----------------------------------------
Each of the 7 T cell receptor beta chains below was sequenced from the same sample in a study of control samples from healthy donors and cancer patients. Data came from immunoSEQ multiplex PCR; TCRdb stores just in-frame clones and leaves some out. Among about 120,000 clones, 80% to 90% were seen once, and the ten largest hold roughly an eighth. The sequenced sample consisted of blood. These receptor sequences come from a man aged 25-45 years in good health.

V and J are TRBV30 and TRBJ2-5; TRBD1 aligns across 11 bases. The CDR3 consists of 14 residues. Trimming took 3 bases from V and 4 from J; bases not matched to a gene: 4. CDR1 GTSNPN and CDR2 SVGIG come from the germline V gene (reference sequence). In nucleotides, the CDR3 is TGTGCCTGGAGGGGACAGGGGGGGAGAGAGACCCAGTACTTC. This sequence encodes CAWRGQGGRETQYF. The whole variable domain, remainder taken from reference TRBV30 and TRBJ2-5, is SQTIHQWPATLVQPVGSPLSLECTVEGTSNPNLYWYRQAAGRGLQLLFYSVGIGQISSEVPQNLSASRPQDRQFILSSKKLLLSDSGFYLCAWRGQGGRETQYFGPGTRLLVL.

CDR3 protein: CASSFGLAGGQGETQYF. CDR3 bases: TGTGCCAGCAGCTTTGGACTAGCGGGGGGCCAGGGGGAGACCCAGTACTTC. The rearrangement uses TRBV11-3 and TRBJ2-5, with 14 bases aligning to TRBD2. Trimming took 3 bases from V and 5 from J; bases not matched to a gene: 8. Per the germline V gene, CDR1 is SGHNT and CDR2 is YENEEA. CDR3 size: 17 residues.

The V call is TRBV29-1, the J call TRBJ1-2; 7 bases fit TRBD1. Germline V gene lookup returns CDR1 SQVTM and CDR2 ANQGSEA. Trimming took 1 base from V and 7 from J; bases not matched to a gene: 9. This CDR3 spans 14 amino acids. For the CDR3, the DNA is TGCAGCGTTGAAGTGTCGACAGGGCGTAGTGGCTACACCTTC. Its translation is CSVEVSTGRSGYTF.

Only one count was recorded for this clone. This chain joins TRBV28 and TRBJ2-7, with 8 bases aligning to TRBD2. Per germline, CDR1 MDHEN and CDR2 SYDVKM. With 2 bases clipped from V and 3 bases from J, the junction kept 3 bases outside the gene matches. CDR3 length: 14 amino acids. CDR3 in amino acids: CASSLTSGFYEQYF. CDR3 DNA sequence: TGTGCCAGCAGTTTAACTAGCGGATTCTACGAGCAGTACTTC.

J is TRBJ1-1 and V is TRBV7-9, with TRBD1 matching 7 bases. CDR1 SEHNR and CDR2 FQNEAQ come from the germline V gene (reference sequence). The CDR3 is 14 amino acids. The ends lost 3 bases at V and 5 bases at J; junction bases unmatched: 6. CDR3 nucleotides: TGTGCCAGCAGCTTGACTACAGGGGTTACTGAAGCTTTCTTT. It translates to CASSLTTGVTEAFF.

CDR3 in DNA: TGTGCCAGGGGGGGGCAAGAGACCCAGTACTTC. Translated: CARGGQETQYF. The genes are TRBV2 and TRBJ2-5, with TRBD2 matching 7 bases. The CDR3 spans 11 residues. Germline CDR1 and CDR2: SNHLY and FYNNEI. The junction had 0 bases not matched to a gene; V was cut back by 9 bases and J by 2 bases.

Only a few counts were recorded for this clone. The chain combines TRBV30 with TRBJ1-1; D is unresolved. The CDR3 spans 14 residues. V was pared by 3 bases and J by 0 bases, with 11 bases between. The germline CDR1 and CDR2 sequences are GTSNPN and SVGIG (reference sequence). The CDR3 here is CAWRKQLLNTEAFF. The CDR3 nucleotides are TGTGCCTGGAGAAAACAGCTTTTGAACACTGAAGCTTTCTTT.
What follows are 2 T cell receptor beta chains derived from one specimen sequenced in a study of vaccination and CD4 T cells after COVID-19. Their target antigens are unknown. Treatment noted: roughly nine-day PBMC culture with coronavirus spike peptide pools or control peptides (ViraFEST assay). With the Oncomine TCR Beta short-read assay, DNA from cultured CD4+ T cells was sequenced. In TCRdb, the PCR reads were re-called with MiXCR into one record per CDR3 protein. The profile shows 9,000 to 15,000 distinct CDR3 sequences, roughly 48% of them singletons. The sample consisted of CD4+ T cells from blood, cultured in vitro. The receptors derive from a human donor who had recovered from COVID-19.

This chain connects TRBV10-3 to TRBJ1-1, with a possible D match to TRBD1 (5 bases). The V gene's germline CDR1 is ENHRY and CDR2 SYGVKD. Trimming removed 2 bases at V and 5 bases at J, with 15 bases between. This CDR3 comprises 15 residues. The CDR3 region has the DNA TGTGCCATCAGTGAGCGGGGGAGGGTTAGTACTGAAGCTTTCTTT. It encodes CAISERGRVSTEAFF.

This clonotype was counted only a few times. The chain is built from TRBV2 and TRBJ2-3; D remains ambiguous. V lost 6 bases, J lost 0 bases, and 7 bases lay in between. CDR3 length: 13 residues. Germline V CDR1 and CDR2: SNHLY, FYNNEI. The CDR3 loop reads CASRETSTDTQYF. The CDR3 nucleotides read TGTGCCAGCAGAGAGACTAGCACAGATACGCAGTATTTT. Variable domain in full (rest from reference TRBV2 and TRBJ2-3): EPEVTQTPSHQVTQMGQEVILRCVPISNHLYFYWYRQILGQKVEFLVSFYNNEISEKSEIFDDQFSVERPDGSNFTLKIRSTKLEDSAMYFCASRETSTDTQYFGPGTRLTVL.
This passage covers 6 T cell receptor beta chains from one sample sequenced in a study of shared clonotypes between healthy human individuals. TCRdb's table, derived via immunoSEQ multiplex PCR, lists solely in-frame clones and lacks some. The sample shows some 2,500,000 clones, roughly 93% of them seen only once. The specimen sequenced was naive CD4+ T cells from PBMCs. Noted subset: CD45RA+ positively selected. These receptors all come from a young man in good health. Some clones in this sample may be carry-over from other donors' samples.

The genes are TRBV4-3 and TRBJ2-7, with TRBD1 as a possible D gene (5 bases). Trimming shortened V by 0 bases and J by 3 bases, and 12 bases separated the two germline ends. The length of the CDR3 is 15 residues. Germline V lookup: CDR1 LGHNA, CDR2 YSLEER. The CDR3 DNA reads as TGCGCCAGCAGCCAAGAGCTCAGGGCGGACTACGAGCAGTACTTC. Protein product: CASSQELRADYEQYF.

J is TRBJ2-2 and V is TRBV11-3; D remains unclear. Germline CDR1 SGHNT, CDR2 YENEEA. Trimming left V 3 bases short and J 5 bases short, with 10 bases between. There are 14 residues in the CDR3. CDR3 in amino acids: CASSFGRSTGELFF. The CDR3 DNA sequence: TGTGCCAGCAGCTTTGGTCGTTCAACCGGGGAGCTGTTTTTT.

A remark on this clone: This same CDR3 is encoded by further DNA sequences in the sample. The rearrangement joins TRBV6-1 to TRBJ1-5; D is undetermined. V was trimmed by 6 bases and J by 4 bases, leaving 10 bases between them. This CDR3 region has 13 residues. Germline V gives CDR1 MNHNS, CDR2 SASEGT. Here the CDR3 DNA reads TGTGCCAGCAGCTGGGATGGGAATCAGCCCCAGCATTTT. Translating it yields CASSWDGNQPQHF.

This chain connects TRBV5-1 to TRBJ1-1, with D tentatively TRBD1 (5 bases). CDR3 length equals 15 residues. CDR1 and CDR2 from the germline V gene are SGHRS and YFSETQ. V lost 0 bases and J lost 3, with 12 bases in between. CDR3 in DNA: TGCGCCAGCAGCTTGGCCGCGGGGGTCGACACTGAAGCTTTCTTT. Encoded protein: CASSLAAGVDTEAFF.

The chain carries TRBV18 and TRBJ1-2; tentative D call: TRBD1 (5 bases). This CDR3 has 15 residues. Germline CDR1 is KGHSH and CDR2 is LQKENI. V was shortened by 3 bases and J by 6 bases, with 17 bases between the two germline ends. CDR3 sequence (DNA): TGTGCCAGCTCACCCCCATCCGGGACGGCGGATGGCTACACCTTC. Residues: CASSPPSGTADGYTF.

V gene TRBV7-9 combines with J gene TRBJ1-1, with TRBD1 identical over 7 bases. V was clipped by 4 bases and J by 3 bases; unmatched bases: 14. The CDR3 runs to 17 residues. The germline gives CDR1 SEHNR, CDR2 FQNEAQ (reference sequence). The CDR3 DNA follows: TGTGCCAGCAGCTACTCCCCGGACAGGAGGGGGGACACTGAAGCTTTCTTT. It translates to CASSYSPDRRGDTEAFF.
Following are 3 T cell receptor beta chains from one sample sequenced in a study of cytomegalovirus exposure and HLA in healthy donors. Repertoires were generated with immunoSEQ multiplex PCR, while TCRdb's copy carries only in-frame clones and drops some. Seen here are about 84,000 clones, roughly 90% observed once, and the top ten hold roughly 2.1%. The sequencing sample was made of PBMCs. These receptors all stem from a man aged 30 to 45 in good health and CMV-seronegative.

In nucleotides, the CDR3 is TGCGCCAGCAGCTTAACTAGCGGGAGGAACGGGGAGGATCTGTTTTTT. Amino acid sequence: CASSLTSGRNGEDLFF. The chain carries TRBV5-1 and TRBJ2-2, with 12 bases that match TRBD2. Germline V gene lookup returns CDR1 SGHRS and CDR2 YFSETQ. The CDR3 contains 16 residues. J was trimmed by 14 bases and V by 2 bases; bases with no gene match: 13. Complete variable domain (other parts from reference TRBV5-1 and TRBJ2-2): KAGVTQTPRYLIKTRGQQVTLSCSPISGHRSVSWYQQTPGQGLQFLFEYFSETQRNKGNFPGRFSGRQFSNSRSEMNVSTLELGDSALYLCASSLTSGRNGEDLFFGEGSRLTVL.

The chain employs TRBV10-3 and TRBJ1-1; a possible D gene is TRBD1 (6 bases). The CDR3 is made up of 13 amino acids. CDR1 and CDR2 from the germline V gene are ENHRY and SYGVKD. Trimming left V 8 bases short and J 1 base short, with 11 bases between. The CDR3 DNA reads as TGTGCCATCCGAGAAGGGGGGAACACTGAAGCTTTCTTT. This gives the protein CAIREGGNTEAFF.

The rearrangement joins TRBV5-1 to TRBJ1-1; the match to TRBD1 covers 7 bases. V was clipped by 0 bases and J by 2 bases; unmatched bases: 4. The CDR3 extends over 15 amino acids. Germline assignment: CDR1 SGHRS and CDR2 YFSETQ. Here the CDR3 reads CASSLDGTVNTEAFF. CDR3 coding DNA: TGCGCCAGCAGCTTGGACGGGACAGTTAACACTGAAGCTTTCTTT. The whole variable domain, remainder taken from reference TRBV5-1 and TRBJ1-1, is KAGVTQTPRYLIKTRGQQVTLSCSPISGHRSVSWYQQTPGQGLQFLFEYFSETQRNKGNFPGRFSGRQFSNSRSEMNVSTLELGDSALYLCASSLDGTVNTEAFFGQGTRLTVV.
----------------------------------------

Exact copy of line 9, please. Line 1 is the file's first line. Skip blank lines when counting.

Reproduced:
What follows are 2 T cell receptor beta chains derived from one specimen sequenced in a study of vaccination and CD4 T cells after COVID-19. Their target antigens are unknown. Treatment noted: roughly nine-day PBMC culture with coronavirus spike peptide pools or control peptides (ViraFEST assay). With the Oncomine TCR Beta short-read assay, DNA from cultured CD4+ T cells was sequenced. In TCRdb, the PCR reads were re-called with MiXCR into one record per CDR3 protein. The profile shows 9,000 to 15,000 distinct CDR3 sequences, roughly 48% of them singletons. The sample consisted of CD4+ T cells from blood, cultured in vitro. The receptors derive from a human donor who had recovered from COVID-19.